• Publication
    Verisig: verifying safety properties of hybrid systems with neural network controllers
    (2019-04-01) Ivanov, Radoslav; Weimer, James; Alur, Rajeev; Pappas, George J.; Lee, Insup
    This paper presents Verisig, a hybrid system approach to verifying safety properties of closed-loop systems using neural networks as controllers. We focus on sigmoid-based networks and exploit the fact that the sigmoid is the solution to a quadratic differential equation, which allows us to transform the neural network into an equivalent hybrid system. By composing the network’s hybrid system with the plant’s, we transform the problem into a hybrid system verification problem which can be solved using state-of-theart reachability tools. We show that reachability is decidable for networks with one hidden layer and decidable for general networks if Schanuel’s conjecture is true. We evaluate the applicability and scalability of Verisig in two case studies, one from reinforcement learning and one in which the neural network is used to approximate a model predictive controller.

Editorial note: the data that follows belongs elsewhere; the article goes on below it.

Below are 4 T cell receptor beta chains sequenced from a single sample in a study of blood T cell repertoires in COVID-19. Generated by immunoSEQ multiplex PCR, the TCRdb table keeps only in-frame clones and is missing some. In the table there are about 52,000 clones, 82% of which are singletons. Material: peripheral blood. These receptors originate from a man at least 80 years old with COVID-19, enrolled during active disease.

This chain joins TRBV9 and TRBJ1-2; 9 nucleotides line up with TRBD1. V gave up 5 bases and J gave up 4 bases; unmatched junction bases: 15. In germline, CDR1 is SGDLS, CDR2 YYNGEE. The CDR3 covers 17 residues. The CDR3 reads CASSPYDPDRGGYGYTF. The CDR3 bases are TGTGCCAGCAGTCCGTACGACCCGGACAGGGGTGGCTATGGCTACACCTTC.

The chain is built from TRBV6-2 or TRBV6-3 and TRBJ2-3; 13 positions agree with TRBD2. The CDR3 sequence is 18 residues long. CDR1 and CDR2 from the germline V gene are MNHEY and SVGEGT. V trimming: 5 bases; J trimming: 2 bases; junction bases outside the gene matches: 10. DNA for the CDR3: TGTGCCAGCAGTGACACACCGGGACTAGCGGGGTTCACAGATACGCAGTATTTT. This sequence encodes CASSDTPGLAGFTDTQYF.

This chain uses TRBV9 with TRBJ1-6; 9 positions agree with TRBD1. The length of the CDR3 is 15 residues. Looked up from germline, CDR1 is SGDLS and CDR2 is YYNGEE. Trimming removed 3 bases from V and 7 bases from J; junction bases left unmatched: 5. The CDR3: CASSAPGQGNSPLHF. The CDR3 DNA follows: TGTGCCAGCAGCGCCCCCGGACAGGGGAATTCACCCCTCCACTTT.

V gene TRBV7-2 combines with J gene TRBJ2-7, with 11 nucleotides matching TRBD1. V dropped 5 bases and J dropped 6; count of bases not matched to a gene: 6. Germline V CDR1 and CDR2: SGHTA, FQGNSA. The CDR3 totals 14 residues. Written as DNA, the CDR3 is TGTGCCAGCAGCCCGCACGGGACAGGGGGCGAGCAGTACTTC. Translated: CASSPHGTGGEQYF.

• Publication
    Verifying the Safety of Autonomous Systems with Neural Network Controllers
    (2020-12-01) Ivanov, Radoslav; Carpenter, Taylor J.; Weimer, James; Alur, Rajeev; Pappas, George; Lee, Insup
    This paper addresses the problem of verifying the safety of autonomous systems with neural network (NN) controllers. We focus on NNs with sigmoid/tanh activations and use the fact that the sigmoid/tanh is the solution to a quadratic differential equation. This allows us to convert the NN into an equivalent hybrid system and cast the problem as a hybrid system verification problem, which can be solved by existing tools. Furthermore, we improve the scalability of the proposed method by approximating the sigmoid with a Taylor series with worst-case error bounds. Finally, we provide an evaluation over four benchmarks, including comparisons with alternative approaches based on mixed integer linear programming as well as on star sets.